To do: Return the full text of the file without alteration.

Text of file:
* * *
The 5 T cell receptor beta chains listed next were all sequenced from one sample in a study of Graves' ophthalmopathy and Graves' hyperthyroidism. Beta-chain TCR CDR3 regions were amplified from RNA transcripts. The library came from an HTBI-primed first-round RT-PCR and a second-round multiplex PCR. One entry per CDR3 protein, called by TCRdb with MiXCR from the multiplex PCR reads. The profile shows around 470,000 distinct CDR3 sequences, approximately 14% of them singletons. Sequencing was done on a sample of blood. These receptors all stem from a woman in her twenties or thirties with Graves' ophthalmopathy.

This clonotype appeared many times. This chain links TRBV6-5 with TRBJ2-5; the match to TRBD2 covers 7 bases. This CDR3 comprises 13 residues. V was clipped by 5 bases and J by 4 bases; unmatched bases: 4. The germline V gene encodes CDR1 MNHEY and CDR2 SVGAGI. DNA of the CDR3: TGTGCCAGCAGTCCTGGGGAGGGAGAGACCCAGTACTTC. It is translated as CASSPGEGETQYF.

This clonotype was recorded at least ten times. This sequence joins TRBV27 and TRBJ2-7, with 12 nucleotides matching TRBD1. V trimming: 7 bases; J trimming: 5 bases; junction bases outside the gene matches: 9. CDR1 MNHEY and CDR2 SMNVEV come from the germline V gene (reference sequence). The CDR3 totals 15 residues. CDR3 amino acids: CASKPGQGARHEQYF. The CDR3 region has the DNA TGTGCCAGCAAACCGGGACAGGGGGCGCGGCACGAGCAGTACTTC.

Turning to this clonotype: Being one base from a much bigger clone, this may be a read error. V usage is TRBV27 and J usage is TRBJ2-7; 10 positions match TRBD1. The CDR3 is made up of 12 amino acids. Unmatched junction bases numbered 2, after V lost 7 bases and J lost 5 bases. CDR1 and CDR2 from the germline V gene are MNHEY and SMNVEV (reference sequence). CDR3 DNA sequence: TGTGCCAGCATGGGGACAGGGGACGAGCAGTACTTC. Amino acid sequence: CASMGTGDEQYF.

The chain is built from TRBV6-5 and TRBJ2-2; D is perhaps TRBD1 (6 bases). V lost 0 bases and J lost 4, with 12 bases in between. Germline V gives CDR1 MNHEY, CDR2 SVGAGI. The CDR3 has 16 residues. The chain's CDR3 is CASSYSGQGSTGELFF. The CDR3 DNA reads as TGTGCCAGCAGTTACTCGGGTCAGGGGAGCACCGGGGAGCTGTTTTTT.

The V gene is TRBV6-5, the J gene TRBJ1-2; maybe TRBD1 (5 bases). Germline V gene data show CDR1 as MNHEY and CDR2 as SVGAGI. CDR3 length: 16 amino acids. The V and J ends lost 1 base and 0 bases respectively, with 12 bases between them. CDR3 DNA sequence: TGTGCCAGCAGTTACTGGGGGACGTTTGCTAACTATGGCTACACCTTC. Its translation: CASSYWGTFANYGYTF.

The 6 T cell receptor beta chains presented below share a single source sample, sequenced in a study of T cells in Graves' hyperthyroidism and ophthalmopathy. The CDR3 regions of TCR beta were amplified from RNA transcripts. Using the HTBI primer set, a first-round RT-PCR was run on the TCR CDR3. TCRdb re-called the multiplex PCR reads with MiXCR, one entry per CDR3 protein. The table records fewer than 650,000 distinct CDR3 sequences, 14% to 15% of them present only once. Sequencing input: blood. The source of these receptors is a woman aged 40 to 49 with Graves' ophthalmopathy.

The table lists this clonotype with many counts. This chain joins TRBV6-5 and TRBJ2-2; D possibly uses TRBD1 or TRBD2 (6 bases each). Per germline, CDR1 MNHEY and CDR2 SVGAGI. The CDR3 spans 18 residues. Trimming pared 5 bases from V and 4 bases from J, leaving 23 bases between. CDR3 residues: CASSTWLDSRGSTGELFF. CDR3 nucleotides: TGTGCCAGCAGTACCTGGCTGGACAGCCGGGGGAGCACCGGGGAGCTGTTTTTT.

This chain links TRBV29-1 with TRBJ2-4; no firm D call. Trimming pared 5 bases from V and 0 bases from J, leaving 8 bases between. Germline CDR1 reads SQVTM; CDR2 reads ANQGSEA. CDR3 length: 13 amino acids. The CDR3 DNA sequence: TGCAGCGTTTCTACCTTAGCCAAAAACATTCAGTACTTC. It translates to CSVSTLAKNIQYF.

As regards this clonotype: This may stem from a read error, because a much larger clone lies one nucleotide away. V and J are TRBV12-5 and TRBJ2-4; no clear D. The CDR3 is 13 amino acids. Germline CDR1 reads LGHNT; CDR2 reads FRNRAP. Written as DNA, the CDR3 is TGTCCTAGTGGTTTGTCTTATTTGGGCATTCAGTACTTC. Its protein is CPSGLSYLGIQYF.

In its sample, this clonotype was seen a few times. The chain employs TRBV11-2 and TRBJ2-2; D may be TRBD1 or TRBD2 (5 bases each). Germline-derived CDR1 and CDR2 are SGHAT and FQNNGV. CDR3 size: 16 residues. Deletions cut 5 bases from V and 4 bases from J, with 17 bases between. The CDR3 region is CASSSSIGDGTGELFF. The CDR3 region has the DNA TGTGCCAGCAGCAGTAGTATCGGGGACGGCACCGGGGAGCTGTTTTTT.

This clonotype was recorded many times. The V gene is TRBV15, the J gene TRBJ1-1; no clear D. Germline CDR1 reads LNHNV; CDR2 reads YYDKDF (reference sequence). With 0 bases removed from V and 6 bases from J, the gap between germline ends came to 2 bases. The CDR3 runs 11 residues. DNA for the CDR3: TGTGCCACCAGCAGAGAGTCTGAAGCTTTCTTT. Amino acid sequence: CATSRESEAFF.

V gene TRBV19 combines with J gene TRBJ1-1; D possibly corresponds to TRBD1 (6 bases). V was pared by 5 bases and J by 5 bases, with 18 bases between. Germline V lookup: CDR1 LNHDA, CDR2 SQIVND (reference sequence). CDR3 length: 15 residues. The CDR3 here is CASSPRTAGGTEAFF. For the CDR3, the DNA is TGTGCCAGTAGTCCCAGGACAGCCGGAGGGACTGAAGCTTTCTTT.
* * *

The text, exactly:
The 5 T cell receptor beta chains listed next were all sequenced from one sample in a study of Graves' ophthalmopathy and Graves' hyperthyroidism. Beta-chain TCR CDR3 regions were amplified from RNA transcripts. The library came from an HTBI-primed first-round RT-PCR and a second-round multiplex PCR. One entry per CDR3 protein, called by TCRdb with MiXCR from the multiplex PCR reads. The profile shows around 470,000 distinct CDR3 sequences, approximately 14% of them singletons. Sequencing was done on a sample of blood. These receptors all stem from a woman in her twenties or thirties with Graves' ophthalmopathy.

This clonotype appeared many times. This chain links TRBV6-5 with TRBJ2-5; the match to TRBD2 covers 7 bases. This CDR3 comprises 13 residues. V was clipped by 5 bases and J by 4 bases; unmatched bases: 4. The germline V gene encodes CDR1 MNHEY and CDR2 SVGAGI. DNA of the CDR3: TGTGCCAGCAGTCCTGGGGAGGGAGAGACCCAGTACTTC. It is translated as CASSPGEGETQYF.

This clonotype was recorded at least ten times. This sequence joins TRBV27 and TRBJ2-7, with 12 nucleotides matching TRBD1. V trimming: 7 bases; J trimming: 5 bases; junction bases outside the gene matches: 9. CDR1 MNHEY and CDR2 SMNVEV come from the germline V gene (reference sequence). The CDR3 totals 15 residues. CDR3 amino acids: CASKPGQGARHEQYF. The CDR3 region has the DNA TGTGCCAGCAAACCGGGACAGGGGGCGCGGCACGAGCAGTACTTC.

Turning to this clonotype: Being one base from a much bigger clone, this may be a read error. V usage is TRBV27 and J usage is TRBJ2-7; 10 positions match TRBD1. The CDR3 is made up of 12 amino acids. Unmatched junction bases numbered 2, after V lost 7 bases and J lost 5 bases. CDR1 and CDR2 from the germline V gene are MNHEY and SMNVEV (reference sequence). CDR3 DNA sequence: TGTGCCAGCATGGGGACAGGGGACGAGCAGTACTTC. Amino acid sequence: CASMGTGDEQYF.

The chain is built from TRBV6-5 and TRBJ2-2; D is perhaps TRBD1 (6 bases). V lost 0 bases and J lost 4, with 12 bases in between. Germline V gives CDR1 MNHEY, CDR2 SVGAGI. The CDR3 has 16 residues. The chain's CDR3 is CASSYSGQGSTGELFF. The CDR3 DNA reads as TGTGCCAGCAGTTACTCGGGTCAGGGGAGCACCGGGGAGCTGTTTTTT.

The V gene is TRBV6-5, the J gene TRBJ1-2; maybe TRBD1 (5 bases). Germline V gene data show CDR1 as MNHEY and CDR2 as SVGAGI. CDR3 length: 16 amino acids. The V and J ends lost 1 base and 0 bases respectively, with 12 bases between them. CDR3 DNA sequence: TGTGCCAGCAGTTACTGGGGGACGTTTGCTAACTATGGCTACACCTTC. Its translation: CASSYWGTFANYGYTF.

The 6 T cell receptor beta chains presented below share a single source sample, sequenced in a study of T cells in Graves' hyperthyroidism and ophthalmopathy. The CDR3 regions of TCR beta were amplified from RNA transcripts. Using the HTBI primer set, a first-round RT-PCR was run on the TCR CDR3. TCRdb re-called the multiplex PCR reads with MiXCR, one entry per CDR3 protein. The table records fewer than 650,000 distinct CDR3 sequences, 14% to 15% of them present only once. Sequencing input: blood. The source of these receptors is a woman aged 40 to 49 with Graves' ophthalmopathy.

The table lists this clonotype with many counts. This chain joins TRBV6-5 and TRBJ2-2; D possibly uses TRBD1 or TRBD2 (6 bases each). Per germline, CDR1 MNHEY and CDR2 SVGAGI. The CDR3 spans 18 residues. Trimming pared 5 bases from V and 4 bases from J, leaving 23 bases between. CDR3 residues: CASSTWLDSRGSTGELFF. CDR3 nucleotides: TGTGCCAGCAGTACCTGGCTGGACAGCCGGGGGAGCACCGGGGAGCTGTTTTTT.

This chain links TRBV29-1 with TRBJ2-4; no firm D call. Trimming pared 5 bases from V and 0 bases from J, leaving 8 bases between. Germline CDR1 reads SQVTM; CDR2 reads ANQGSEA. CDR3 length: 13 amino acids. The CDR3 DNA sequence: TGCAGCGTTTCTACCTTAGCCAAAAACATTCAGTACTTC. It translates to CSVSTLAKNIQYF.

As regards this clonotype: This may stem from a read error, because a much larger clone lies one nucleotide away. V and J are TRBV12-5 and TRBJ2-4; no clear D. The CDR3 is 13 amino acids. Germline CDR1 reads LGHNT; CDR2 reads FRNRAP. Written as DNA, the CDR3 is TGTCCTAGTGGTTTGTCTTATTTGGGCATTCAGTACTTC. Its protein is CPSGLSYLGIQYF.

In its sample, this clonotype was seen a few times. The chain employs TRBV11-2 and TRBJ2-2; D may be TRBD1 or TRBD2 (5 bases each). Germline-derived CDR1 and CDR2 are SGHAT and FQNNGV. CDR3 size: 16 residues. Deletions cut 5 bases from V and 4 bases from J, with 17 bases between. The CDR3 region is CASSSSIGDGTGELFF. The CDR3 region has the DNA TGTGCCAGCAGCAGTAGTATCGGGGACGGCACCGGGGAGCTGTTTTTT.

This clonotype was recorded many times. The V gene is TRBV15, the J gene TRBJ1-1; no clear D. Germline CDR1 reads LNHNV; CDR2 reads YYDKDF (reference sequence). With 0 bases removed from V and 6 bases from J, the gap between germline ends came to 2 bases. The CDR3 runs 11 residues. DNA for the CDR3: TGTGCCACCAGCAGAGAGTCTGAAGCTTTCTTT. Amino acid sequence: CATSRESEAFF.

V gene TRBV19 combines with J gene TRBJ1-1; D possibly corresponds to TRBD1 (6 bases). V was pared by 5 bases and J by 5 bases, with 18 bases between. Germline V lookup: CDR1 LNHDA, CDR2 SQIVND (reference sequence). CDR3 length: 15 residues. The CDR3 here is CASSPRTAGGTEAFF. For the CDR3, the DNA is TGTGCCAGTAGTCCCAGGACAGCCGGAGGGACTGAAGCTTTCTTT.